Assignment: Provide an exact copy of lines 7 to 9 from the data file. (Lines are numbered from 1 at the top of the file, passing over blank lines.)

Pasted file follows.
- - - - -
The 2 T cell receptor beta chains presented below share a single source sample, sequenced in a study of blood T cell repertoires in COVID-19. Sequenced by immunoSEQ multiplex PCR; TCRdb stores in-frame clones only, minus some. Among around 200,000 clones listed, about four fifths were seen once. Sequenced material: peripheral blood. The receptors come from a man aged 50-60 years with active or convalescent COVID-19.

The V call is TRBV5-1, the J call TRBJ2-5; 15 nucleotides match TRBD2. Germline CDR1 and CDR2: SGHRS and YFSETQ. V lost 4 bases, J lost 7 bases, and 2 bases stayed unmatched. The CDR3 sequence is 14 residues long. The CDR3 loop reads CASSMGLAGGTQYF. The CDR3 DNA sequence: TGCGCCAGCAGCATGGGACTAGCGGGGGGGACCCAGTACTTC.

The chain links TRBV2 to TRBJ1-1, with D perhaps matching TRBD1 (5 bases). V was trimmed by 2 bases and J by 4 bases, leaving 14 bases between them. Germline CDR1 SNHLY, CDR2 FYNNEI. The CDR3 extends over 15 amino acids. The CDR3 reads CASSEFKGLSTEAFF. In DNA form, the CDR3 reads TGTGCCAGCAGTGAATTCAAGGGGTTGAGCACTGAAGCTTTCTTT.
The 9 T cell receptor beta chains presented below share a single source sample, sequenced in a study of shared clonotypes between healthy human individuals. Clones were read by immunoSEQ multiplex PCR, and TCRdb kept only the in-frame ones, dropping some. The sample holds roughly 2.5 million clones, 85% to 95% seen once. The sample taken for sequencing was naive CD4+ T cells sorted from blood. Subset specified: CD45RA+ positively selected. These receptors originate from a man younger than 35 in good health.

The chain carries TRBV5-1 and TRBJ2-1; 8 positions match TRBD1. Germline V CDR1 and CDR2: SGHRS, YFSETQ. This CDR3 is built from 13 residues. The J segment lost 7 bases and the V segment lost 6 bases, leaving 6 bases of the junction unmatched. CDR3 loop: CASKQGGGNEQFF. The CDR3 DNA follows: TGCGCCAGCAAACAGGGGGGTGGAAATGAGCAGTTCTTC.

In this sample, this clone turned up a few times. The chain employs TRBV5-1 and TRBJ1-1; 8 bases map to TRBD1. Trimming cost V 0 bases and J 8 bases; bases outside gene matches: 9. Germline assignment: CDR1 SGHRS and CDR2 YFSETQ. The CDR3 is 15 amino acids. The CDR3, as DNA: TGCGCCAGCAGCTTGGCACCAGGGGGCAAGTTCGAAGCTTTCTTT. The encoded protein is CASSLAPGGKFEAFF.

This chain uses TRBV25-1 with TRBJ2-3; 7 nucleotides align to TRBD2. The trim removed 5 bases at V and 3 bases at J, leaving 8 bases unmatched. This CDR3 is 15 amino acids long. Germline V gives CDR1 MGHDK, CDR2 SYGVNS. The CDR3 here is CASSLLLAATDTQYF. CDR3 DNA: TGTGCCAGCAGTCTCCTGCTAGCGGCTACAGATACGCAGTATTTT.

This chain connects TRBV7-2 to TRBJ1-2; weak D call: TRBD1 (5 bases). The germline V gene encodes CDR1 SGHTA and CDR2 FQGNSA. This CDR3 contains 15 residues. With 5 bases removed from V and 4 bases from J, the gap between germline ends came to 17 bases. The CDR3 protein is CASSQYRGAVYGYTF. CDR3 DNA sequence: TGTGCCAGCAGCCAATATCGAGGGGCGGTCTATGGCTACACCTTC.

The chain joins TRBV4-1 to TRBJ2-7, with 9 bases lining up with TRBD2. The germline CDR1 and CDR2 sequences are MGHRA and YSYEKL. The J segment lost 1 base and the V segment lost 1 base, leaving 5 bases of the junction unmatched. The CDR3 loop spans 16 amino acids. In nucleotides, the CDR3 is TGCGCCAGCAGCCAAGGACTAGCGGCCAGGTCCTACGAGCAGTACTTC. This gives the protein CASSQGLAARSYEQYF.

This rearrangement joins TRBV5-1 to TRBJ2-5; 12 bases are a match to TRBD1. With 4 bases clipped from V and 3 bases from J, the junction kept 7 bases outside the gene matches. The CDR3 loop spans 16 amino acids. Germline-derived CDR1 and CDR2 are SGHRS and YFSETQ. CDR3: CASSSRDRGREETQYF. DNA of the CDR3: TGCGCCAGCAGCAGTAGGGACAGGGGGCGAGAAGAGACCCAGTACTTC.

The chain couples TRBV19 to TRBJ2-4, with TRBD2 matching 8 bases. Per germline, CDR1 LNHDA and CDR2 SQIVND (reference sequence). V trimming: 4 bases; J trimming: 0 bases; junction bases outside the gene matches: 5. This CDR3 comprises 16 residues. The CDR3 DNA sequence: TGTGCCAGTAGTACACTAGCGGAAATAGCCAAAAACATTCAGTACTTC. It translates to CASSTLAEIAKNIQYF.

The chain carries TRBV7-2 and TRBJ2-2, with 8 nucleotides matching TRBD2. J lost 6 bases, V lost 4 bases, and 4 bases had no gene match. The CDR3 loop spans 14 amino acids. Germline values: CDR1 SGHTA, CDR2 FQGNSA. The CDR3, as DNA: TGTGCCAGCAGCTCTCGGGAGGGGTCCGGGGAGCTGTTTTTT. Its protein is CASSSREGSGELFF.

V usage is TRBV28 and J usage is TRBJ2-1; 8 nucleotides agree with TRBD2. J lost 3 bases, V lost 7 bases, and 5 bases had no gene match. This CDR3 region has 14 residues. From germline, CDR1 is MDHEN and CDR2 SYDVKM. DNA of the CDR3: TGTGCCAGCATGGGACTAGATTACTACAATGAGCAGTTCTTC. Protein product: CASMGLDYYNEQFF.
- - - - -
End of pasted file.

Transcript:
This chain uses TRBV25-1 with TRBJ2-3; 7 nucleotides align to TRBD2. The trim removed 5 bases at V and 3 bases at J, leaving 8 bases unmatched. This CDR3 is 15 amino acids long. Germline V gives CDR1 MGHDK, CDR2 SYGVNS. The CDR3 here is CASSLLLAATDTQYF. CDR3 DNA: TGTGCCAGCAGTCTCCTGCTAGCGGCTACAGATACGCAGTATTTT.

This chain connects TRBV7-2 to TRBJ1-2; weak D call: TRBD1 (5 bases). The germline V gene encodes CDR1 SGHTA and CDR2 FQGNSA. This CDR3 contains 15 residues. With 5 bases removed from V and 4 bases from J, the gap between germline ends came to 17 bases. The CDR3 protein is CASSQYRGAVYGYTF. CDR3 DNA sequence: TGTGCCAGCAGCCAATATCGAGGGGCGGTCTATGGCTACACCTTC.

The chain joins TRBV4-1 to TRBJ2-7, with 9 bases lining up with TRBD2. The germline CDR1 and CDR2 sequences are MGHRA and YSYEKL. The J segment lost 1 base and the V segment lost 1 base, leaving 5 bases of the junction unmatched. The CDR3 loop spans 16 amino acids. In nucleotides, the CDR3 is TGCGCCAGCAGCCAAGGACTAGCGGCCAGGTCCTACGAGCAGTACTTC. This gives the protein CASSQGLAARSYEQYF.